Dr. Radhakrishnan decided to pursue a career in medicine as he was intrigued by the complexities of the human body. He is passionate about research in pediatric cancers in low- and middle-income countries (LMICs). He believes that LMICs should form collaborative research groups and conduct clinical trials that address local problems to improve outcomes of children with cancer rather than extrapolating literature from high-income countries as the ground realities are different in these two settings. He believes that free medicines alone cannot improve outcomes of children with cancer in LMICs but a holistic approach to patient care that includes reducing treatment abandonments, improving nutrition, psychological and economic support for families, continuing informal education during treatment, providing a home away from home for families to stay, and reduction of infections and research are essential to achieve success in pediatric oncology in LMICs.
Dr. Radhakrishnan earned his doctorate (D.M) in Medical Oncology in 2011 from the All India Institute of Medical Sciences (AIIMS) in New Delhi, India and his MD in Pediatrics in 2003 from the Post Graduate Institute of Medical Education and Research (PGIMER) in Chandigarh, India. He was awarded the silver medal for the best resident during his pediatrics training and gold medal for the best fellow in medical oncology and gold medal for the best research by a fellow at AIIMS. These awards were conferred on him by the President of India.
Dr. Radhakrishnan was trained in the United Kingdom for two years under the International Pediatrics Training Scheme of the Royal College of Pediatrics and Child Health.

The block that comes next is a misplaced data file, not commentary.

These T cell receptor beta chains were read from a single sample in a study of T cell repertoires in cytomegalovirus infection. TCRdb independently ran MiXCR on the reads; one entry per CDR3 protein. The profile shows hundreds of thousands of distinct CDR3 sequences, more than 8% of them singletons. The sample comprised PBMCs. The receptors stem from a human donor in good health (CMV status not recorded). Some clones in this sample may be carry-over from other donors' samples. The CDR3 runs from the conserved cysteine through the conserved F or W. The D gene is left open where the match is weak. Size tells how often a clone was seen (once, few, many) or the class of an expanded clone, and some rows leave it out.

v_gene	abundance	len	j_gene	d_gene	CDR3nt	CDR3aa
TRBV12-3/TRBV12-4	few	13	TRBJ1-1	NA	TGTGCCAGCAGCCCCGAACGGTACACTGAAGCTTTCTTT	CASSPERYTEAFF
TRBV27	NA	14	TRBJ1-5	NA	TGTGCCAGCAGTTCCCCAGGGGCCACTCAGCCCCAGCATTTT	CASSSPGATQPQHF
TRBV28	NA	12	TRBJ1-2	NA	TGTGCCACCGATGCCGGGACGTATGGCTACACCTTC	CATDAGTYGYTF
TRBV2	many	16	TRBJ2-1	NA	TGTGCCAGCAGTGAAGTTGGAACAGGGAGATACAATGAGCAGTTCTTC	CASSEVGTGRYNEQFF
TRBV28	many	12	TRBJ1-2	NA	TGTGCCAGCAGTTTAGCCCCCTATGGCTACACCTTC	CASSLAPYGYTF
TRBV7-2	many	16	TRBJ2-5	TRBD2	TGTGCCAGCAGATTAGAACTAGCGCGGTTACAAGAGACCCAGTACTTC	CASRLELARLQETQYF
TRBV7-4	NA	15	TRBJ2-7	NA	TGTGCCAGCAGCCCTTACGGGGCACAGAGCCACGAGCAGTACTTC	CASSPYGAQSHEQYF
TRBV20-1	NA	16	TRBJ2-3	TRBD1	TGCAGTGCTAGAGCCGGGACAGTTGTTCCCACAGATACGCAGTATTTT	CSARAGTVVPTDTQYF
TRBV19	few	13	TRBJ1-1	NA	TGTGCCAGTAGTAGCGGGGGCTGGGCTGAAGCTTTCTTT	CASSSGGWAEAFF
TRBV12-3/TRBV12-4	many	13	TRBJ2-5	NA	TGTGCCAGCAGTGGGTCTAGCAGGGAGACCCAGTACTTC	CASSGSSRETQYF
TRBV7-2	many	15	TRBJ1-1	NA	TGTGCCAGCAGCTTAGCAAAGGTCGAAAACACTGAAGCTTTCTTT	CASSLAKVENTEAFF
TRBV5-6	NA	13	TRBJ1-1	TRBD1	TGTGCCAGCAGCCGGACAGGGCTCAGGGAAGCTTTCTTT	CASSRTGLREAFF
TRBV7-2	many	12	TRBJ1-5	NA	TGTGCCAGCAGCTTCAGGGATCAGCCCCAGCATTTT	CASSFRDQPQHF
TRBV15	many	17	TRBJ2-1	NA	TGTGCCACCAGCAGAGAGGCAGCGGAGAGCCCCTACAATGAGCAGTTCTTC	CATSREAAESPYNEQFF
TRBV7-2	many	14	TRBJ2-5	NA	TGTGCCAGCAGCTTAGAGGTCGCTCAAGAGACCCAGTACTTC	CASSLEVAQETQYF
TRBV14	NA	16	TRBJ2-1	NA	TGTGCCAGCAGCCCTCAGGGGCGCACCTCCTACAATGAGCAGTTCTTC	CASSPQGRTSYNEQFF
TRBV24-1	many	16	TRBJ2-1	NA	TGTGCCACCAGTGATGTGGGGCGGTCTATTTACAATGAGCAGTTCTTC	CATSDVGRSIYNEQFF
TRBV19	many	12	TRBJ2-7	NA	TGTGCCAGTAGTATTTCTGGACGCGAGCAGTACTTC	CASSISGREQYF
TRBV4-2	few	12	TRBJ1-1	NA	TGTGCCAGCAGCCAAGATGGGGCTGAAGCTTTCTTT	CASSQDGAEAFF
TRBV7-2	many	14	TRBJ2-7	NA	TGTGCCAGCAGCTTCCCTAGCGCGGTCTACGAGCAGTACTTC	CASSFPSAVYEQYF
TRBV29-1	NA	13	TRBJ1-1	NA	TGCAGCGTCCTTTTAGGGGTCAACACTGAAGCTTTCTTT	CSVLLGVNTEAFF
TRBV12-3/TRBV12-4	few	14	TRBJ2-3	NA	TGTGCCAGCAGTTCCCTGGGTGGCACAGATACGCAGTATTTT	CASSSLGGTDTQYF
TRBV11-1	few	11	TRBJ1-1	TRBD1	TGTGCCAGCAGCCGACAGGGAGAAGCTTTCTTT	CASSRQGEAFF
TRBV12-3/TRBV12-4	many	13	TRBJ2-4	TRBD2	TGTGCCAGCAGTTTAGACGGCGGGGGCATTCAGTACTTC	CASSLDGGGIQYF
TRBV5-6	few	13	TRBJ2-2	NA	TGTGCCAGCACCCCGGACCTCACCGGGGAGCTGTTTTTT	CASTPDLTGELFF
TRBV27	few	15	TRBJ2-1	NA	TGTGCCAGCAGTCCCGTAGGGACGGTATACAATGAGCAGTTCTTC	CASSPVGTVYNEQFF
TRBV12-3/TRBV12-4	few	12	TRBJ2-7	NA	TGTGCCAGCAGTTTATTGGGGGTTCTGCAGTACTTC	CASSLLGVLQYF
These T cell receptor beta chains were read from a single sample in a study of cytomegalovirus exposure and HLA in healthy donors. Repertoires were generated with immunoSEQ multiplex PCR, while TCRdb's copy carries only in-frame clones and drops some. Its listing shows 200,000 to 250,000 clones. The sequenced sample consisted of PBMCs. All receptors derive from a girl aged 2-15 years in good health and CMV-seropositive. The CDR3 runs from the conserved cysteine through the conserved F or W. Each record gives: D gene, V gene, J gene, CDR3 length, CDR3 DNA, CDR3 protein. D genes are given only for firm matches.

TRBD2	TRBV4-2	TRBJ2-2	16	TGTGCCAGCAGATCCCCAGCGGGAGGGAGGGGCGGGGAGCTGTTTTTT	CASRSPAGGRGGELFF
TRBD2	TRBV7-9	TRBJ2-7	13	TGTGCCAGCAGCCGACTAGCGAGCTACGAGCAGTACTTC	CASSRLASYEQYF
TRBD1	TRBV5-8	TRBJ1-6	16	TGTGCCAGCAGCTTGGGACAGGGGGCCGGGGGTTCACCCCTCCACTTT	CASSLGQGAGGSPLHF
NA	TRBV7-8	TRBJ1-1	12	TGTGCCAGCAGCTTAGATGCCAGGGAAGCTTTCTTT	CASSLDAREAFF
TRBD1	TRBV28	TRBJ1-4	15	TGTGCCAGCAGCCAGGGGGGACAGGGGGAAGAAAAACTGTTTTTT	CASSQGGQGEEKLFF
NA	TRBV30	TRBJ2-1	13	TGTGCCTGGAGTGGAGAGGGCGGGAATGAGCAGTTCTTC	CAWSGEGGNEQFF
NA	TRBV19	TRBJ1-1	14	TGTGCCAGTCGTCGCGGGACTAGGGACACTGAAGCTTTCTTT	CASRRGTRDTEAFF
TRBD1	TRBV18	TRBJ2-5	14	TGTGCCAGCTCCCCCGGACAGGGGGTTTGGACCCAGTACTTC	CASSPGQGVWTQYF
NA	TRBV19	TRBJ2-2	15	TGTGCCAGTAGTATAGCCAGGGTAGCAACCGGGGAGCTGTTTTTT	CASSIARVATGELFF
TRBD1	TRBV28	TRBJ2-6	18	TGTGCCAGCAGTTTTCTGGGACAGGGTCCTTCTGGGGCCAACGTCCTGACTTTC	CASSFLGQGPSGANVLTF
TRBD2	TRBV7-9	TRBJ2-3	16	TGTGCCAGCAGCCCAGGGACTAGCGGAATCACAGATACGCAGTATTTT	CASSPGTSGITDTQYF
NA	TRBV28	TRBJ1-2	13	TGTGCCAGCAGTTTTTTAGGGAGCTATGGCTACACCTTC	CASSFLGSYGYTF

Dr. Radhakrishnan currently works in Cancer Institute (W.I.A) in Chennai, India, where he is a Professor in Medical and Pediatric Oncology. Dr. Radhakrishnan oversees the pediatric oncology division in his hospital. He is responsible for the management of 300 new pediatric patients every year. He is involved with training of fellows in medical and pediatric oncology and is responsible for the academic fellowship program. He is actively involved with research and is the principal investigator for seven ongoing clinical trials, among which three are multi-centric. He is the chairman of the hospital patient safety committee and his other administrative responsibilities include coordination with donors and funding agencies.
“I work in a non-government, non-profit, charitable hospital which has a similar ethos and values as St. Jude Children’s Research Hospital. I am inspired by the motto of St. Jude as said by the late Danny Thomas that ‘No child should die in the dawn of life’ and this is similar to the motto of our institution, ‘They shall always have a tomorrow.’ The reason I decided to pursue the MS in Global Child Health is that I wanted to be a part of the global vision of St. Jude Children’s Research Hospital in transforming health care for children with catastrophic disease across the world. Through the master’s program I hope to achieve valuable skills in various areas like leadership, communication, global health, epidemiology, biostatistics and many more and use the skills and knowledge gained to make an impact on improving the outcomes of children with cancer in low- and middle-income countries. St. Jude Children’s Research Hospital is a pioneering and visionary institution in the field of pediatric cancer and their research over decades has dramatically improved the survival and quality of life of children with cancer across the world. With world-class experienced faculty, excellent resources and infrastructure, a stimulating and relevant curriculum, ability to continue working while studying and one of kind unique academic program, there can be no better place in the world to pursue a master’s degree in Global Child Health.”